Those 13 players do not include captain Joe Sakic, who has yet to say whether he will return next season. But among the 13 are five -- Ryan Smyth, Scott Hannan, Adam Foote, Paul Stastny and Milan Hejduk -- who have no-trade clauses in their contracts.

"It's going to be a challenge," Avalanche General Manager Francois Giguere told the Denver Post. "Two years from now, half of those dollars will disappear. But we're here to find solutions and that's what we're going to do."

With 13 players under contract, the Avalanche have about $13 million more for 10 additional players -- an average of $1.3 million a player. When you consider Sakic made $6 million this season, you've got to believe that in order for him to return to the only franchise he's ever played for, he will have to be willing to take a rather hefty pay cut.

"I knew last summer what our financial situation was going forward," Giguere told the Post. "And I knew we had to sign Paul Stastny, so I knew there were going to be some hard decisions to make and we weren't going to be able to keep (John-Michael) Liles and (Jose) Theodore and (Andrew) Brunette. There were going to be some decisions to make. And Liles was the one we decided to keep."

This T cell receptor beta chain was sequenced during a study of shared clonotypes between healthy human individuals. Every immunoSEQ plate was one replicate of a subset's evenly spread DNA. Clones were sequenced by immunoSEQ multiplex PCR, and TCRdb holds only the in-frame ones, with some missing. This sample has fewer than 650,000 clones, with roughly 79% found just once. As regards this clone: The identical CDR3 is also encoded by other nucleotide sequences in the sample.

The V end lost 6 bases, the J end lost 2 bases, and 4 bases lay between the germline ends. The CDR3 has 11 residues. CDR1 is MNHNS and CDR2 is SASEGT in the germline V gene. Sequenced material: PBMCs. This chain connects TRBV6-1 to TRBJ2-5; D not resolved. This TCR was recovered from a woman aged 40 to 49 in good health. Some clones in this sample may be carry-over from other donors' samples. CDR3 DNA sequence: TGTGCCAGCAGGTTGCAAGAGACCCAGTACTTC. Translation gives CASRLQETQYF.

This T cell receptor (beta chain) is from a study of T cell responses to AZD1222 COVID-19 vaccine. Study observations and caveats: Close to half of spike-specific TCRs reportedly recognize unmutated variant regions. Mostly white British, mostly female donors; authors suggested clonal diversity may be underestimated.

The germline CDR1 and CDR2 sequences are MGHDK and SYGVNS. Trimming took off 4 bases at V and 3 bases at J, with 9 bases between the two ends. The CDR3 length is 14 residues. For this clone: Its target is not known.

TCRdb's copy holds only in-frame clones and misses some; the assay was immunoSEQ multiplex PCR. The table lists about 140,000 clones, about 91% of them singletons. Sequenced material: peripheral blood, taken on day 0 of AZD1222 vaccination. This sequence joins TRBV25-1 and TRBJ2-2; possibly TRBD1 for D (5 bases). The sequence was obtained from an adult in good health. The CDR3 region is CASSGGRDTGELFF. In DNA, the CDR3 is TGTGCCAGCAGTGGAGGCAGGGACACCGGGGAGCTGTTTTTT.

So unless the Avalanche get very creative -- or unless they stay much healthier next season and the underachievers from this season start performing better -- the 2009-10 season could be more of the same in the Rocky Mountains.

Luon-gone? -- Hockey paranoia quickly can get out of hand, especially when the subject is one of the best goalies in the NHL.

It's even more the case in that most rare situation -- where the goalie also happens to be the team captain.

The Canucks are zipping along, challenging for home-ice advantage in the first round of the playoffs, something they have a real shot at if they can survive their current six-game road trip.

The trip did not begin well -- the Canucks lost 5-1 in Phoenix on Saturday -- but what was more concerning was what goalie and captain Roberto Luongo said during an appearance on Hockey Night in Canada.

Luongo, who will be an unrestricted free agent after next season, was asked if being the Canucks' captain would influence his decision as to whether or not to sign a contract extension in Vancouver. Essentially, Luongo did nothing to silence any concern in Vancouver that he might not have a long-term future in British Columbia.

"I don't think so," the Vancouver Province quoted Luongo as saying on HNIC. "That's not something that's going to weigh on my decision.

"I think first and foremost, I want to win the Cup, and whichever team is going to give me the best chance to do that is the team I want to be with. I love Vancouver, it's a great city with great fans. So far, I've really enjoyed my time there. Obviously, this year and next year are going to be a key role in my decision."